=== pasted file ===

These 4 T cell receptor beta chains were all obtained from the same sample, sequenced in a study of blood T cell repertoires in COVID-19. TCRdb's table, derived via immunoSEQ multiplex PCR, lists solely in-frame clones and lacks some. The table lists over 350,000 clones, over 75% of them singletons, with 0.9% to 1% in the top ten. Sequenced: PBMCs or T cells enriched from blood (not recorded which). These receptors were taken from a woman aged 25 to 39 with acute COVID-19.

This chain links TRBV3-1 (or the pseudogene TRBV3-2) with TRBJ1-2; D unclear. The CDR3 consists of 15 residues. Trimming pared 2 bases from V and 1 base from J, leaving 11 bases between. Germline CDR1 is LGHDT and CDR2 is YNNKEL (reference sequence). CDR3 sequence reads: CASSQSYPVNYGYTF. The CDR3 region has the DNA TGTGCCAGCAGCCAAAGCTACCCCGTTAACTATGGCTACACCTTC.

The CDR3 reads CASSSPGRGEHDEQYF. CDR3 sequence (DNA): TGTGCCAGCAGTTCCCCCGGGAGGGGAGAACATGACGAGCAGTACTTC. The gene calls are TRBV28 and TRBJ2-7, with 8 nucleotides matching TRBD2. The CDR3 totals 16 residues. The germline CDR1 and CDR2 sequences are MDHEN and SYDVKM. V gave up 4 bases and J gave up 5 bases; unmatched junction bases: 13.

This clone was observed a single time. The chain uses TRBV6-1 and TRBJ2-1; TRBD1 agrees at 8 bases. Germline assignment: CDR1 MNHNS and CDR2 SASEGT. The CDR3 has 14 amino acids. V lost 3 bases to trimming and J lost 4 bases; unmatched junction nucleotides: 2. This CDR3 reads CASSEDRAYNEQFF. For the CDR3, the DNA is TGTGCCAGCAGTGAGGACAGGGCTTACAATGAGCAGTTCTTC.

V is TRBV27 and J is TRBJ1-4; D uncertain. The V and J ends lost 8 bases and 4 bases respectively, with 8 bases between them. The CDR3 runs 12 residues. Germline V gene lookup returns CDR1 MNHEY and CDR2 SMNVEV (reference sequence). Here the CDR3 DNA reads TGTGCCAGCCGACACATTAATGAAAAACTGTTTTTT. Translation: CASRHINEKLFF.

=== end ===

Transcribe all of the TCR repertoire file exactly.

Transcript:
These 4 T cell receptor beta chains were all obtained from the same sample, sequenced in a study of blood T cell repertoires in COVID-19. TCRdb's table, derived via immunoSEQ multiplex PCR, lists solely in-frame clones and lacks some. The table lists over 350,000 clones, over 75% of them singletons, with 0.9% to 1% in the top ten. Sequenced: PBMCs or T cells enriched from blood (not recorded which). These receptors were taken from a woman aged 25 to 39 with acute COVID-19.

This chain links TRBV3-1 (or the pseudogene TRBV3-2) with TRBJ1-2; D unclear. The CDR3 consists of 15 residues. Trimming pared 2 bases from V and 1 base from J, leaving 11 bases between. Germline CDR1 is LGHDT and CDR2 is YNNKEL (reference sequence). CDR3 sequence reads: CASSQSYPVNYGYTF. The CDR3 region has the DNA TGTGCCAGCAGCCAAAGCTACCCCGTTAACTATGGCTACACCTTC.

The CDR3 reads CASSSPGRGEHDEQYF. CDR3 sequence (DNA): TGTGCCAGCAGTTCCCCCGGGAGGGGAGAACATGACGAGCAGTACTTC. The gene calls are TRBV28 and TRBJ2-7, with 8 nucleotides matching TRBD2. The CDR3 totals 16 residues. The germline CDR1 and CDR2 sequences are MDHEN and SYDVKM. V gave up 4 bases and J gave up 5 bases; unmatched junction bases: 13.

This clone was observed a single time. The chain uses TRBV6-1 and TRBJ2-1; TRBD1 agrees at 8 bases. Germline assignment: CDR1 MNHNS and CDR2 SASEGT. The CDR3 has 14 amino acids. V lost 3 bases to trimming and J lost 4 bases; unmatched junction nucleotides: 2. This CDR3 reads CASSEDRAYNEQFF. For the CDR3, the DNA is TGTGCCAGCAGTGAGGACAGGGCTTACAATGAGCAGTTCTTC.

V is TRBV27 and J is TRBJ1-4; D uncertain. The V and J ends lost 8 bases and 4 bases respectively, with 8 bases between them. The CDR3 runs 12 residues. Germline V gene lookup returns CDR1 MNHEY and CDR2 SMNVEV (reference sequence). Here the CDR3 DNA reads TGTGCCAGCCGACACATTAATGAAAAACTGTTTTTT. Translation: CASRHINEKLFF.